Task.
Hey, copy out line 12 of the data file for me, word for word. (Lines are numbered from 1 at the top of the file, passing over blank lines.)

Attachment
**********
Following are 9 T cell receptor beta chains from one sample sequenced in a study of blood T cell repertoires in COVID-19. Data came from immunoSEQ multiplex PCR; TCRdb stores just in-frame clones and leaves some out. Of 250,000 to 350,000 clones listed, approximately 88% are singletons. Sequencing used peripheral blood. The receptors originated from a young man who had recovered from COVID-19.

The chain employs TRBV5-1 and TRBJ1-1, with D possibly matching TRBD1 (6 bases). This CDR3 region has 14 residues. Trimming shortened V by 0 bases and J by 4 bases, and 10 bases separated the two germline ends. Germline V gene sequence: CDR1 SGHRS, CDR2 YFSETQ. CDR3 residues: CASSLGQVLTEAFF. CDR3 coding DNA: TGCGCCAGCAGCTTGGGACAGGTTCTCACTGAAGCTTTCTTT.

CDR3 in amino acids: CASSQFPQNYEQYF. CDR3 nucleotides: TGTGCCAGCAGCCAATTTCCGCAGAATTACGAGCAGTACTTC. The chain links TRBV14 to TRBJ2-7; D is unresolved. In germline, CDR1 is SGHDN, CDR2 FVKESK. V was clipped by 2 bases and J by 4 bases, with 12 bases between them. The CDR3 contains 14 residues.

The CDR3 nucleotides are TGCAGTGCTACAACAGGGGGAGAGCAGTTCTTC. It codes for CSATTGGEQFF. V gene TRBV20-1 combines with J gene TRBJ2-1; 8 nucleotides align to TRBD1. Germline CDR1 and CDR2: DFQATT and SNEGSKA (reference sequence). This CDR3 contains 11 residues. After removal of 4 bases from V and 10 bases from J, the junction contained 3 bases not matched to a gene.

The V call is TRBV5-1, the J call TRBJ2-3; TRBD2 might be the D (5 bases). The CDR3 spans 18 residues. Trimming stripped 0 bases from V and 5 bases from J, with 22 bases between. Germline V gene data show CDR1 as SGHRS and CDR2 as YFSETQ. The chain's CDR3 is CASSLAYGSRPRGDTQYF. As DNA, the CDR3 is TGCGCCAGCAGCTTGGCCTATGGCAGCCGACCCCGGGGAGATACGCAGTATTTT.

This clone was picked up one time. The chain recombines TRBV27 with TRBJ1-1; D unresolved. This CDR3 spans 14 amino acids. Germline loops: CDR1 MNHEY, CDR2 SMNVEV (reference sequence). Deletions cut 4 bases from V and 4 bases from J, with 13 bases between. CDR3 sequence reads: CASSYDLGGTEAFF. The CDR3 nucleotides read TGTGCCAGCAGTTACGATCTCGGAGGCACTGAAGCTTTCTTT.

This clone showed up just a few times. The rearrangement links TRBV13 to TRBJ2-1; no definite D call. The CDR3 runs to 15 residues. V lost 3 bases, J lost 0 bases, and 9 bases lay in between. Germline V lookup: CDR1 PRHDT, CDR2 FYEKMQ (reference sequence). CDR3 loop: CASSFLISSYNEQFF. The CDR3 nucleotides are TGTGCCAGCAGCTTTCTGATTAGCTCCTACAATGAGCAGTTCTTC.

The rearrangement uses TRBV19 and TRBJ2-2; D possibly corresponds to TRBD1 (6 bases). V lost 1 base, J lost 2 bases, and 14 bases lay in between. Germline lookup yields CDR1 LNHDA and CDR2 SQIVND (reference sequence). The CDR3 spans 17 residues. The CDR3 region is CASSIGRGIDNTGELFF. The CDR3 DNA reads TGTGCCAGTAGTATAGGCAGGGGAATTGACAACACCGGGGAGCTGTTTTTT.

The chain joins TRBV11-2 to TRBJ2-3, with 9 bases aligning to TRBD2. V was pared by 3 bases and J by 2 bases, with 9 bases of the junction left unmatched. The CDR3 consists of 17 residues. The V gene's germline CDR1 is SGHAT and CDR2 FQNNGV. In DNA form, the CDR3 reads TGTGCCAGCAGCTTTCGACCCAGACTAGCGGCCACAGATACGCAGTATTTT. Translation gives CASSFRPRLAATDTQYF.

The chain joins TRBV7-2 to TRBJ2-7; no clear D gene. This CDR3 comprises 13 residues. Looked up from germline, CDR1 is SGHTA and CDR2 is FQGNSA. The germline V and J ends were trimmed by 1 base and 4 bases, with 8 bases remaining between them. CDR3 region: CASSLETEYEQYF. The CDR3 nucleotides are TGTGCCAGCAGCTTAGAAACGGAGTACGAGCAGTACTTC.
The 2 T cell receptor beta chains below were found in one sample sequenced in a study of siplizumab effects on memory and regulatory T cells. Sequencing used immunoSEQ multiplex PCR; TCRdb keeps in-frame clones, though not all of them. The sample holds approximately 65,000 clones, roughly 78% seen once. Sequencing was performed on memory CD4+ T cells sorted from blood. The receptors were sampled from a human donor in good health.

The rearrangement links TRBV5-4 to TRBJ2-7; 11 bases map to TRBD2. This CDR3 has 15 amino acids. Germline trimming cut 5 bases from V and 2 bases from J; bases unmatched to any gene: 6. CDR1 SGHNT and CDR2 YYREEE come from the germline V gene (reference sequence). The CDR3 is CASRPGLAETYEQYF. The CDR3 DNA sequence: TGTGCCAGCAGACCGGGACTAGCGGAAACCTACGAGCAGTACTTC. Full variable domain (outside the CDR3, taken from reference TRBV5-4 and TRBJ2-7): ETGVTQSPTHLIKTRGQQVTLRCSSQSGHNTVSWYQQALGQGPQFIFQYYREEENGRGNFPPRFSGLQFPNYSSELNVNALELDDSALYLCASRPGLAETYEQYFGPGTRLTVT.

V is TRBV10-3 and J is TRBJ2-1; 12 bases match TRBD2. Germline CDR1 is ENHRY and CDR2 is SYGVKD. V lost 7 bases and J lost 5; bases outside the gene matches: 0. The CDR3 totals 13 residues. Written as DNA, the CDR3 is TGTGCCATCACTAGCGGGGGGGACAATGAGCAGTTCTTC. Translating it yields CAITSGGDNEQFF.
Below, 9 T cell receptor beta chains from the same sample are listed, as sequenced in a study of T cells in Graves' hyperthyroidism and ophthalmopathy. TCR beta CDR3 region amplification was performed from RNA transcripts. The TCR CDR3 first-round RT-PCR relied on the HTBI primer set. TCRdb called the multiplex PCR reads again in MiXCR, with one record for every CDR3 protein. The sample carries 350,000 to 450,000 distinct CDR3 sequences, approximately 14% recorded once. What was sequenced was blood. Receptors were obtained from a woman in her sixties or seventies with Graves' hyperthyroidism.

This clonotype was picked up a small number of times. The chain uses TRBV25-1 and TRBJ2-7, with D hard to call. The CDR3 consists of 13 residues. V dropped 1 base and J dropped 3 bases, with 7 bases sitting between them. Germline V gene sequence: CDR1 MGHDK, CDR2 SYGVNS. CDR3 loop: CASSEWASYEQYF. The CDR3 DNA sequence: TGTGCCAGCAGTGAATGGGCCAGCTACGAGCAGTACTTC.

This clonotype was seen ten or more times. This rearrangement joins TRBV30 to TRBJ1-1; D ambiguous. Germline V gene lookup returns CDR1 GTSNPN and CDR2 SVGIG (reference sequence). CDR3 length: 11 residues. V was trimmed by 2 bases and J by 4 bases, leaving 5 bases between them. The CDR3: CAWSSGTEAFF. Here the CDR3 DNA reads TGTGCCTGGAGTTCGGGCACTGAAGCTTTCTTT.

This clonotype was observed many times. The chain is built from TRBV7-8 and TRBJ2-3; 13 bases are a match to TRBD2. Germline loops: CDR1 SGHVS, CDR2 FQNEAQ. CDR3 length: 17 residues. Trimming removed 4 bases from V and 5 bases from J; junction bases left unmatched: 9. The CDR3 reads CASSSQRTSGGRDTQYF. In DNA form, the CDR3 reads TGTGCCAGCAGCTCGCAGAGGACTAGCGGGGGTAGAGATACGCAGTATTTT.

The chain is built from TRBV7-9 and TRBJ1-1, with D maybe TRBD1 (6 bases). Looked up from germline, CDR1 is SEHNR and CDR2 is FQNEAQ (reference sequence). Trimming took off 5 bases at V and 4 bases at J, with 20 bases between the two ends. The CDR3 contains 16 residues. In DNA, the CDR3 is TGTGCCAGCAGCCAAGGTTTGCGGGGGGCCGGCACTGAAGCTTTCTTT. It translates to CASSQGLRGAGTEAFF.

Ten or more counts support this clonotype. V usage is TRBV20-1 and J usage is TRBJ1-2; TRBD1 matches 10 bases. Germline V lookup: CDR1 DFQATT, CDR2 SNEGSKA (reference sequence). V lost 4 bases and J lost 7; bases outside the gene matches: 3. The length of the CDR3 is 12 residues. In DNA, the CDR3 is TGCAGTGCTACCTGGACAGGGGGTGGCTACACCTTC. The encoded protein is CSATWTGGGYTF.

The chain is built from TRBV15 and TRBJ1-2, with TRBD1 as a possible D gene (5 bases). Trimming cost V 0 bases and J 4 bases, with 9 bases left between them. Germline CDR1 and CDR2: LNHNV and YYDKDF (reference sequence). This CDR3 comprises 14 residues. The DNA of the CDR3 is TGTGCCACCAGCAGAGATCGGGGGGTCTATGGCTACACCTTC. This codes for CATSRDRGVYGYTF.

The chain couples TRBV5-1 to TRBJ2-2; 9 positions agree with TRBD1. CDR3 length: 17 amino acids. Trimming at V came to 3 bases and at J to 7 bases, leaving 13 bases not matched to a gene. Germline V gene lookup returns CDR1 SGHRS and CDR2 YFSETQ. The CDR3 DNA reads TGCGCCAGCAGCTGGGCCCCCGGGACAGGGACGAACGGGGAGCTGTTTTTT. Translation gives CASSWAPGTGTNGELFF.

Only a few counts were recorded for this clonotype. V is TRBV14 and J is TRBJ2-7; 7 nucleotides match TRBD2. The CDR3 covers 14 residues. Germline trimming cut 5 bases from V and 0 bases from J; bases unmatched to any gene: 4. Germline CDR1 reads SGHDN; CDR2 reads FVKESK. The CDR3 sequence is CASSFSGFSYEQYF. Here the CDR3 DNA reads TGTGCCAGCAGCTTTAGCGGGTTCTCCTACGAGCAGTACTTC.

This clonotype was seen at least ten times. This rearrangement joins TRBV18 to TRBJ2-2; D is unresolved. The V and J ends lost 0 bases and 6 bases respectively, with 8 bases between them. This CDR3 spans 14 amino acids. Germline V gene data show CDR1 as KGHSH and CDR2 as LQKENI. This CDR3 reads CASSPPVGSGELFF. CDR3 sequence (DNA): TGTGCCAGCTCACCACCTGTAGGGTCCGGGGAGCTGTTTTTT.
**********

The rearrangement links TRBV5-4 to TRBJ2-7; 11 bases map to TRBD2. This CDR3 has 15 amino acids. Germline trimming cut 5 bases from V and 2 bases from J; bases unmatched to any gene: 6. CDR1 SGHNT and CDR2 YYREEE come from the germline V gene (reference sequence). The CDR3 is CASRPGLAETYEQYF. The CDR3 DNA sequence: TGTGCCAGCAGACCGGGACTAGCGGAAACCTACGAGCAGTACTTC. Full variable domain (outside the CDR3, taken from reference TRBV5-4 and TRBJ2-7): ETGVTQSPTHLIKTRGQQVTLRCSSQSGHNTVSWYQQALGQGPQFIFQYYREEENGRGNFPPRFSGLQFPNYSSELNVNALELDDSALYLCASRPGLAETYEQYFGPGTRLTVT.